By John Henry, www.changeover.com
I first heard the word SMED at a dinner with a former boss. He had just purchased a failed company and told me that SMED was his secret weapon to turn that business around. Twenty two years later, my boss sold the company for several billion dollars.
SMED may sound like a James Bond villain, but it is really an acronym for Single-Minute Exchange of Dies, a lean manufacturing concept developed by Japanese industrial engineer Shigeo Shingo. I recognized the enormous power of SMED the instant my boss explained it and have spent more than two decades evangelizing for it.
Shingo began working on SMED at Toyo Kogyo (Mazda) in 1951 and fully developed it at Toyota in the 1960s and 1970s. In the 1960s Toyota had a problem: It wanted to build a variety of models, but the presses used to stamp the various body panels such as fenders and doors took as long as four hours to changeover. Toyota's goal was under 10 minutes, the "single minutes" of SMED. Shingo spent several years applying standard industrial engineering analysis to die changeover and achieved that goal. It seems simple now, but that is only because we had a pioneer like Shingo to break the trail for us.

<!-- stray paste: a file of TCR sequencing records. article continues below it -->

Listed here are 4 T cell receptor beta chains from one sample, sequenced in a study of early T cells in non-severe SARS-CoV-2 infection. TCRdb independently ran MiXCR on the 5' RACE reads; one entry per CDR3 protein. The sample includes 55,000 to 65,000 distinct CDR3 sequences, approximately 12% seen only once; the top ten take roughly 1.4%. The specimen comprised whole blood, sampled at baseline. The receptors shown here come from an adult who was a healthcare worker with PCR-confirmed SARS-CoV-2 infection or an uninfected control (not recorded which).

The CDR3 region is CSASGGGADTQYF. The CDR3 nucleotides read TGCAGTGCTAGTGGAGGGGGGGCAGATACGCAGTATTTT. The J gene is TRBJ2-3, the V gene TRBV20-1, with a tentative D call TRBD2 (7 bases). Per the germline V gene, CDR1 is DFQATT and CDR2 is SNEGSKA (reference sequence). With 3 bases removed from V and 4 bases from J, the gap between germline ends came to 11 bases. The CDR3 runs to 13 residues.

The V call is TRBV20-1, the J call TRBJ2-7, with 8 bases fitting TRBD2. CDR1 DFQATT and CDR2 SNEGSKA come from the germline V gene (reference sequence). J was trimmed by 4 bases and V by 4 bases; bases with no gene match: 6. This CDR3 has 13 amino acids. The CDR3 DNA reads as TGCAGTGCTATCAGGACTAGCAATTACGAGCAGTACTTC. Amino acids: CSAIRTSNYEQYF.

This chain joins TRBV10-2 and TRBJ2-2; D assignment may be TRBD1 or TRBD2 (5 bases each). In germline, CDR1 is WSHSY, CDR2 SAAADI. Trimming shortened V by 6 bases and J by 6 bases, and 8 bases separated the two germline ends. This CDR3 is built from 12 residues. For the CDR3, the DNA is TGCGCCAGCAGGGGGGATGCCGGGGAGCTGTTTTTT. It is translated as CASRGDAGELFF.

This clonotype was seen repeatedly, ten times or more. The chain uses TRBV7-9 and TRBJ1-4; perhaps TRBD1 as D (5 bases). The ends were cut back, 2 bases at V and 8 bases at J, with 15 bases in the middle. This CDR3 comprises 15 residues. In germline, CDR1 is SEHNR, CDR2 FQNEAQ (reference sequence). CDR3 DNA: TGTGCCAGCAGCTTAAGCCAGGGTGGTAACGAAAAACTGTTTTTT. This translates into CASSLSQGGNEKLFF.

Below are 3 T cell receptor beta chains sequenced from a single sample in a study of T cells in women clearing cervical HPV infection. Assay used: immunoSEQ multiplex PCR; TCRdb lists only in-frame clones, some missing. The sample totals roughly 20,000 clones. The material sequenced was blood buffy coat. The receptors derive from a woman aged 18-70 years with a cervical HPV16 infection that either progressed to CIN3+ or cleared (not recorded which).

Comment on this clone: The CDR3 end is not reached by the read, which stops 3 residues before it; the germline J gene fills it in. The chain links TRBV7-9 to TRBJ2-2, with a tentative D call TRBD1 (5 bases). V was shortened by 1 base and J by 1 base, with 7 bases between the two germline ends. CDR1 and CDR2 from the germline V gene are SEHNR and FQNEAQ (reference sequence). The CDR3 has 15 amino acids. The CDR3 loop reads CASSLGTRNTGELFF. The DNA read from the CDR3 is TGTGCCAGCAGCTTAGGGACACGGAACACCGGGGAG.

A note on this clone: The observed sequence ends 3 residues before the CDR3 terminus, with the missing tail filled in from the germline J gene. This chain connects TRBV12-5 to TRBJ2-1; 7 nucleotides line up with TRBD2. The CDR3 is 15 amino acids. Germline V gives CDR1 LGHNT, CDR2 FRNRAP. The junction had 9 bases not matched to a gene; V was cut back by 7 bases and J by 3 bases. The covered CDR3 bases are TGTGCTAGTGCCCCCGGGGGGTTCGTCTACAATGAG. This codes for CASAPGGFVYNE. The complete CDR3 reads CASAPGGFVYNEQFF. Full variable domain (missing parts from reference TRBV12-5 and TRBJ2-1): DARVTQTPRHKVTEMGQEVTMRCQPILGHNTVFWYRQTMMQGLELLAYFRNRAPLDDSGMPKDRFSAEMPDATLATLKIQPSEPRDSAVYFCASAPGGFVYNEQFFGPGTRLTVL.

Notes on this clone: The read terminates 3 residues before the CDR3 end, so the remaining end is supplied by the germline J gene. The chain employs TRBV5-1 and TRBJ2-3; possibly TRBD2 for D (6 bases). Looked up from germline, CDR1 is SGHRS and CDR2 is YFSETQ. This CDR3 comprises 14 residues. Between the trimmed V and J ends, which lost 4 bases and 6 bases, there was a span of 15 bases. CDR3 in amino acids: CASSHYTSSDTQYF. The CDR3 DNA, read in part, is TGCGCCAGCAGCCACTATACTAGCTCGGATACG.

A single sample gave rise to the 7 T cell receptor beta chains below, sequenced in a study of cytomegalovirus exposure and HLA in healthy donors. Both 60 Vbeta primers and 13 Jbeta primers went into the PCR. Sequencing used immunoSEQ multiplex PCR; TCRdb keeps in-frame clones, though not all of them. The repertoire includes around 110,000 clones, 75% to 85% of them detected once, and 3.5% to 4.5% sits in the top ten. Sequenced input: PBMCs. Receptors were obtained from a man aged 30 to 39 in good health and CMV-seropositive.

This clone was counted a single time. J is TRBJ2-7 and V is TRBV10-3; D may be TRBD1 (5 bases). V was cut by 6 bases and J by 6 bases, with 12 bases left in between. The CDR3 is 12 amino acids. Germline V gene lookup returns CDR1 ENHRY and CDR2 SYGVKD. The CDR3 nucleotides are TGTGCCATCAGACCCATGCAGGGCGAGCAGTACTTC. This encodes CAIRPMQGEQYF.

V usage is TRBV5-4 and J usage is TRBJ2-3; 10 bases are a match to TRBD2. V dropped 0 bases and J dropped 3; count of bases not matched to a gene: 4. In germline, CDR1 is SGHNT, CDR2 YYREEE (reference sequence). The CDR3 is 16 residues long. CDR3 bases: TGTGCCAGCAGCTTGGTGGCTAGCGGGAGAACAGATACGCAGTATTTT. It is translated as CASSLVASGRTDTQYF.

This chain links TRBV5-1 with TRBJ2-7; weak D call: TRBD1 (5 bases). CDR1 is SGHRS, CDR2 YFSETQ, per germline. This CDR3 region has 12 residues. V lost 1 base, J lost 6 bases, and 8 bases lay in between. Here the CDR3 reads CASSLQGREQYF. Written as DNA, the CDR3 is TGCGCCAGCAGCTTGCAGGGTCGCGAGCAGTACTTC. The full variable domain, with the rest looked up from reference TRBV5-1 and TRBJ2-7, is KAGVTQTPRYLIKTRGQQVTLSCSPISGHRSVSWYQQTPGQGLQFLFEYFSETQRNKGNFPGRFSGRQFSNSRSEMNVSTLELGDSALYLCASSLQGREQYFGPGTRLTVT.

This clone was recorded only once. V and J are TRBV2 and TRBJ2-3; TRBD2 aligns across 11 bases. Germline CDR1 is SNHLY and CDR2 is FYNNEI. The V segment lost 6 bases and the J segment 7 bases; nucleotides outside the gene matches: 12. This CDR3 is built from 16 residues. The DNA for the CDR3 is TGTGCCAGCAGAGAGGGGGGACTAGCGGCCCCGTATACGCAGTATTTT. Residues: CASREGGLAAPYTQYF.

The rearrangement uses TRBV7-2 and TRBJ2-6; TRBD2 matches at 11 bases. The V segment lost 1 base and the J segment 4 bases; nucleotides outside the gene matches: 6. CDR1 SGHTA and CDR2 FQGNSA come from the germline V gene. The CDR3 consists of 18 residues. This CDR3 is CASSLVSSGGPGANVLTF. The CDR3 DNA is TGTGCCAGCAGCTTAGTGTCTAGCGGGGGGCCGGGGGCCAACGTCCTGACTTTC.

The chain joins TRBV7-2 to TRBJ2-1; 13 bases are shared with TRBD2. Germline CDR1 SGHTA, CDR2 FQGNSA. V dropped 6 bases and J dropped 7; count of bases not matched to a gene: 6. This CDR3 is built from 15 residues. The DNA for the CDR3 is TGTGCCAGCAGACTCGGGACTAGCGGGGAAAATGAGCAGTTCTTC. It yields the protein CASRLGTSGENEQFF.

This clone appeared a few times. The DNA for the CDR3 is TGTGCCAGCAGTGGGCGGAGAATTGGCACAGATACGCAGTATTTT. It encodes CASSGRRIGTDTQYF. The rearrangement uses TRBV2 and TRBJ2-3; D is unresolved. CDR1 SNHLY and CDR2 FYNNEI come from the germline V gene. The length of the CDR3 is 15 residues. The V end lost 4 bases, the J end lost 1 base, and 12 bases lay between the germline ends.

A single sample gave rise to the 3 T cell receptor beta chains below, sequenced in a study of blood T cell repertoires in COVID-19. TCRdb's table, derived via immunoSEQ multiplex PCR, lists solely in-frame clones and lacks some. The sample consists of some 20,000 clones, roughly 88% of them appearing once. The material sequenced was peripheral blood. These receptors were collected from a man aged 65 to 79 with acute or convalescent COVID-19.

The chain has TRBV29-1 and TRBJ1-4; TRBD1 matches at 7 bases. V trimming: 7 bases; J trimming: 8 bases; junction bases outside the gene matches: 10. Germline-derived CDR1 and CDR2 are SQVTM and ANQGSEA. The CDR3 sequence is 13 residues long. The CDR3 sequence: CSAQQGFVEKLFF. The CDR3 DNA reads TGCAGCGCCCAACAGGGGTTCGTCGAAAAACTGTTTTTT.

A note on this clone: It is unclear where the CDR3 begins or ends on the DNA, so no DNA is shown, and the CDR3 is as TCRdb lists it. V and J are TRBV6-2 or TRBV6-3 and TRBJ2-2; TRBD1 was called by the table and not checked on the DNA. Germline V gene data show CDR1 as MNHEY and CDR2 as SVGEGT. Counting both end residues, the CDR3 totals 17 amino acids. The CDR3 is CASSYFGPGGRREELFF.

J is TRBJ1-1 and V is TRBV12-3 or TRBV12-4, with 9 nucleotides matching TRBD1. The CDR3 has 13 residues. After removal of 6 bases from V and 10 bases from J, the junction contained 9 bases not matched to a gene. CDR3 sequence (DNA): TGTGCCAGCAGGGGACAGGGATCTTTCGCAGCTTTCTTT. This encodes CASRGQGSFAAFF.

Shingo shares the history of SMED as well as concepts and techniques in his book A Revolution in Manufacturing: The SMED System. Since publication, SMED has become synonymous with quick changeover in many industries and companies.
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